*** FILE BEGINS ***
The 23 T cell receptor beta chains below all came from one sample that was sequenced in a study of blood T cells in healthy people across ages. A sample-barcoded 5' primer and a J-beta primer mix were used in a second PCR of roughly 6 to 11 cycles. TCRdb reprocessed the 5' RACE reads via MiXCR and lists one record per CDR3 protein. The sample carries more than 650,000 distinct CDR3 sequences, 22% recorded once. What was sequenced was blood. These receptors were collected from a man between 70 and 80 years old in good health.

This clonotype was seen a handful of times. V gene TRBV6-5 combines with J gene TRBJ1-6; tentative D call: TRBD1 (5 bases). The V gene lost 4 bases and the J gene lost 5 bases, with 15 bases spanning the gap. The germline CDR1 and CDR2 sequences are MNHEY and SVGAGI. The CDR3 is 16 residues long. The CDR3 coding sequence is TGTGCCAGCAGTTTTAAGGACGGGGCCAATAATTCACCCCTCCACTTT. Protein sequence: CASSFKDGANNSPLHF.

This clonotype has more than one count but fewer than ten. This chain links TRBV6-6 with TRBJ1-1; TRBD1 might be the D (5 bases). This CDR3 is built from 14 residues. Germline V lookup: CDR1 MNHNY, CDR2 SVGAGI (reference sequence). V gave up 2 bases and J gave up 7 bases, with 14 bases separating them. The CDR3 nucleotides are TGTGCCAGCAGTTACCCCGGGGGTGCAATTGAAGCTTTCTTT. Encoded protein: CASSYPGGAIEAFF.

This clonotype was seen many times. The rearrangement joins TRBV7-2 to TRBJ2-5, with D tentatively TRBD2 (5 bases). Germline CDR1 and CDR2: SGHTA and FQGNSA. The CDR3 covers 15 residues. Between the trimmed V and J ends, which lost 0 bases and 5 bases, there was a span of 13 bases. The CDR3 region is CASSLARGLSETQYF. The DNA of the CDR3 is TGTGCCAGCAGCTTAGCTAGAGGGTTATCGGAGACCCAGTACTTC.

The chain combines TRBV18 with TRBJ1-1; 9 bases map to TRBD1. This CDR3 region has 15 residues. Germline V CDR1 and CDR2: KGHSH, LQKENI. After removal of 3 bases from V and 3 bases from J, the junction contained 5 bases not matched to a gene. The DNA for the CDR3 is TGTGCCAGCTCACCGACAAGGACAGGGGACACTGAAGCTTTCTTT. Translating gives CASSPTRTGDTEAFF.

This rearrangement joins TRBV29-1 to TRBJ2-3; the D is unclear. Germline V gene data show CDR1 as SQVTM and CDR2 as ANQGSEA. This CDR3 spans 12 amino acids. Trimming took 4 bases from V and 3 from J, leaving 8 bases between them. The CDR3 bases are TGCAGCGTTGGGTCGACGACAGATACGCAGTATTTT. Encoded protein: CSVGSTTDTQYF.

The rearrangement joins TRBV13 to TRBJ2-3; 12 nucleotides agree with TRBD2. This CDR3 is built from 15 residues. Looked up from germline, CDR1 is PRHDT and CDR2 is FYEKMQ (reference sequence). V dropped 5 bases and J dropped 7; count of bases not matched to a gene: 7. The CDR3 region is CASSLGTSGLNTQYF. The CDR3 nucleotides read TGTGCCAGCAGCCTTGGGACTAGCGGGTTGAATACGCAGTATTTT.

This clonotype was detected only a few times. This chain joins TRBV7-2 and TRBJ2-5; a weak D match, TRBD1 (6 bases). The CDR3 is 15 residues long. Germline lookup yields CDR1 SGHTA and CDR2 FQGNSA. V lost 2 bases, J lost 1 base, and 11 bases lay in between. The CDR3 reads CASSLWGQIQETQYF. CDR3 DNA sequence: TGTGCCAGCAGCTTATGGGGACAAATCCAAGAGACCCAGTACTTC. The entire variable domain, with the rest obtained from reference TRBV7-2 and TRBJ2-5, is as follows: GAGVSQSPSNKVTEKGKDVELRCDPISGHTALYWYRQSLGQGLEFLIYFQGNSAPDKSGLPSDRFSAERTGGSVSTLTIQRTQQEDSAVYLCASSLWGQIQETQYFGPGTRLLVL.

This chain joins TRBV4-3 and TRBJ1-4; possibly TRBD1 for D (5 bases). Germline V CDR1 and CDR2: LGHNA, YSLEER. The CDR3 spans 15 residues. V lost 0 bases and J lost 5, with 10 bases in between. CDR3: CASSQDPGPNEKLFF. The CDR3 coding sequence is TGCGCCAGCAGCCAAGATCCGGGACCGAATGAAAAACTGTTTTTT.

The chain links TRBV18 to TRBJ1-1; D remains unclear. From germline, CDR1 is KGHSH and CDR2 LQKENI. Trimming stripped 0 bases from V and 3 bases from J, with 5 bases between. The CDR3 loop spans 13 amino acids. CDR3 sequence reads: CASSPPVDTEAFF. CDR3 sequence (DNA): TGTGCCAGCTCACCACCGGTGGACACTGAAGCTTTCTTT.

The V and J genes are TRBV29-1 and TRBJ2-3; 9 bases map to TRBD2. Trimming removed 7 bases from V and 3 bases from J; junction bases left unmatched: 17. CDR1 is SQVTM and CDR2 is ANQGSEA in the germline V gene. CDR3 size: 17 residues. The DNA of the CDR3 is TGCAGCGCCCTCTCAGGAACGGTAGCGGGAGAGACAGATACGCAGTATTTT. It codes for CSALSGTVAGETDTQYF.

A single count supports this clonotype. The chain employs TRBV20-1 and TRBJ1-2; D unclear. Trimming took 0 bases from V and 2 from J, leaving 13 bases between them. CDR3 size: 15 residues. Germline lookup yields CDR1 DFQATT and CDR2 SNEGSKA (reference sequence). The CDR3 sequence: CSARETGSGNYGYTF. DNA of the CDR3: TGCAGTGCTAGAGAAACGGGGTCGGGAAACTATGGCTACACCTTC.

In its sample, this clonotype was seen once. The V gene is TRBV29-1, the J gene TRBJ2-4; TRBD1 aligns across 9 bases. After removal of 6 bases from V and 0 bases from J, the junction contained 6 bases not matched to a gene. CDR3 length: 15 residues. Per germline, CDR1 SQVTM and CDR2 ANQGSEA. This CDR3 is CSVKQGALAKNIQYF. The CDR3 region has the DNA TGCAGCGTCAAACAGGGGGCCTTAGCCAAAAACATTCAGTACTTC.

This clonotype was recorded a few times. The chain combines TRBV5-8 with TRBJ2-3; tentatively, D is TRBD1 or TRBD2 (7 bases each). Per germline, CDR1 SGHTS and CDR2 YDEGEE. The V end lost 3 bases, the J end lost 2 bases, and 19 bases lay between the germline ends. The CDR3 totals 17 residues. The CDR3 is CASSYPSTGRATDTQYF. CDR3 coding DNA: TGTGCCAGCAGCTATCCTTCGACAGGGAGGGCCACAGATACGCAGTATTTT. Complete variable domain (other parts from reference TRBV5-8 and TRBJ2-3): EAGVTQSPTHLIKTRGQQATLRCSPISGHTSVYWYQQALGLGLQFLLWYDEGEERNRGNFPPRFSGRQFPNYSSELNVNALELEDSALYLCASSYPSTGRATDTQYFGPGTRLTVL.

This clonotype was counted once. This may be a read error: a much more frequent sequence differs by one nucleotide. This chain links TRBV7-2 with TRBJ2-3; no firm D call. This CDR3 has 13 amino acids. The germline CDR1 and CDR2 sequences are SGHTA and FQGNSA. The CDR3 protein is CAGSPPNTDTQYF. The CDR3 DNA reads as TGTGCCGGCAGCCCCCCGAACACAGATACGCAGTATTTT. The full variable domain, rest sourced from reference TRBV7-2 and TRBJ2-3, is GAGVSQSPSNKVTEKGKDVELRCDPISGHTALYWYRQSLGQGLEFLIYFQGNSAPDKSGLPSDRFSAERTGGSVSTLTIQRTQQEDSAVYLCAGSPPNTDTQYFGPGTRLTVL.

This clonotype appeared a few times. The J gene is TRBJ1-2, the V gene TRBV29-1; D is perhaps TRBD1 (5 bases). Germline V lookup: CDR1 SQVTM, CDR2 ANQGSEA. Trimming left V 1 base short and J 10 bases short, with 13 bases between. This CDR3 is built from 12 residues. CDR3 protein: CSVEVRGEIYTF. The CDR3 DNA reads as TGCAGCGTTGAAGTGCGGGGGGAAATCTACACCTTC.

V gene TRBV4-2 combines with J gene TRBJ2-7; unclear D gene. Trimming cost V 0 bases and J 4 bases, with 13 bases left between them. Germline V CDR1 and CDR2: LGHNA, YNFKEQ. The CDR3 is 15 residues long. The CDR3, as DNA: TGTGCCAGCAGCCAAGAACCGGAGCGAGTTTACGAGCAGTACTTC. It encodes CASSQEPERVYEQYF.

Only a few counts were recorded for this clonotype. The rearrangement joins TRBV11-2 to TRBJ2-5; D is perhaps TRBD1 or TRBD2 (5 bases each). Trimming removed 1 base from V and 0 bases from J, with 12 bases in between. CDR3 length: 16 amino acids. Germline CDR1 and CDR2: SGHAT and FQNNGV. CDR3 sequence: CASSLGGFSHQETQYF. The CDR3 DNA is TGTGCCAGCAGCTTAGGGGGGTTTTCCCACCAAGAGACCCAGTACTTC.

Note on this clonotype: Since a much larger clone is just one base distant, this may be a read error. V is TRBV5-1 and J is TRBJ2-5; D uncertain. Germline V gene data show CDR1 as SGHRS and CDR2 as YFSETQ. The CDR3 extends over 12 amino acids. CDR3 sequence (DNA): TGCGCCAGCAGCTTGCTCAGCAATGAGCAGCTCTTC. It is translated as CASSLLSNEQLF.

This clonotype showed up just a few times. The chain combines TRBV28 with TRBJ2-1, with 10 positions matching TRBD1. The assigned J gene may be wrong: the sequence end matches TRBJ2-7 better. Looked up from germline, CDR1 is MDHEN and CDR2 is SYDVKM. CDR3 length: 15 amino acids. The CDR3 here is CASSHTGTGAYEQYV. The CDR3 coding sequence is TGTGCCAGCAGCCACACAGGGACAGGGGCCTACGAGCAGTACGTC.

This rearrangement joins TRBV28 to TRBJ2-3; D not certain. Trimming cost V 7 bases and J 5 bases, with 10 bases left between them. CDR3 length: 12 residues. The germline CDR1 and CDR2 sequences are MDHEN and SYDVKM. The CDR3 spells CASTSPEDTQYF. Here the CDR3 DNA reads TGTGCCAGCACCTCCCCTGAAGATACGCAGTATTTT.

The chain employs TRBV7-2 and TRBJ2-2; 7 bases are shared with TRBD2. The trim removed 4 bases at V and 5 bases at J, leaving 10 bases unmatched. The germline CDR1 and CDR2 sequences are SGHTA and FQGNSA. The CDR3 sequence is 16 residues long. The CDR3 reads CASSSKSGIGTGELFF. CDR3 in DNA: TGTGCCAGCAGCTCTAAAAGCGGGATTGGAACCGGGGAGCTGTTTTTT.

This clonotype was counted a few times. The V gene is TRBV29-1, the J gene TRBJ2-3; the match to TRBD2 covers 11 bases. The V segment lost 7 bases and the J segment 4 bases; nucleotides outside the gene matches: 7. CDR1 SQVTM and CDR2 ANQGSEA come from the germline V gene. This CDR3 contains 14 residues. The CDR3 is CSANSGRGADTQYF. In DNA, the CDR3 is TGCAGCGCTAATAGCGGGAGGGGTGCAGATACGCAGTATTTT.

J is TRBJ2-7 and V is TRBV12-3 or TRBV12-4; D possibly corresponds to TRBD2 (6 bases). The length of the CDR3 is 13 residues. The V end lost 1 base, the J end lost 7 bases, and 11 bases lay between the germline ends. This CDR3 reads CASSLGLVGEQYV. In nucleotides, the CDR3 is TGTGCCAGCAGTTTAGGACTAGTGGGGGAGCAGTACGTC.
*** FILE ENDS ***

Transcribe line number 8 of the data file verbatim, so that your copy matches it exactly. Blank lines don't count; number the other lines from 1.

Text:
This clonotype was detected only a few times. This chain joins TRBV7-2 and TRBJ2-5; a weak D match, TRBD1 (6 bases). The CDR3 is 15 residues long. Germline lookup yields CDR1 SGHTA and CDR2 FQGNSA. V lost 2 bases, J lost 1 base, and 11 bases lay in between. The CDR3 reads CASSLWGQIQETQYF. CDR3 DNA sequence: TGTGCCAGCAGCTTATGGGGACAAATCCAAGAGACCCAGTACTTC. The entire variable domain, with the rest obtained from reference TRBV7-2 and TRBJ2-5, is as follows: GAGVSQSPSNKVTEKGKDVELRCDPISGHTALYWYRQSLGQGLEFLIYFQGNSAPDKSGLPSDRFSAERTGGSVSTLTIQRTQQEDSAVYLCASSLWGQIQETQYFGPGTRLLVL.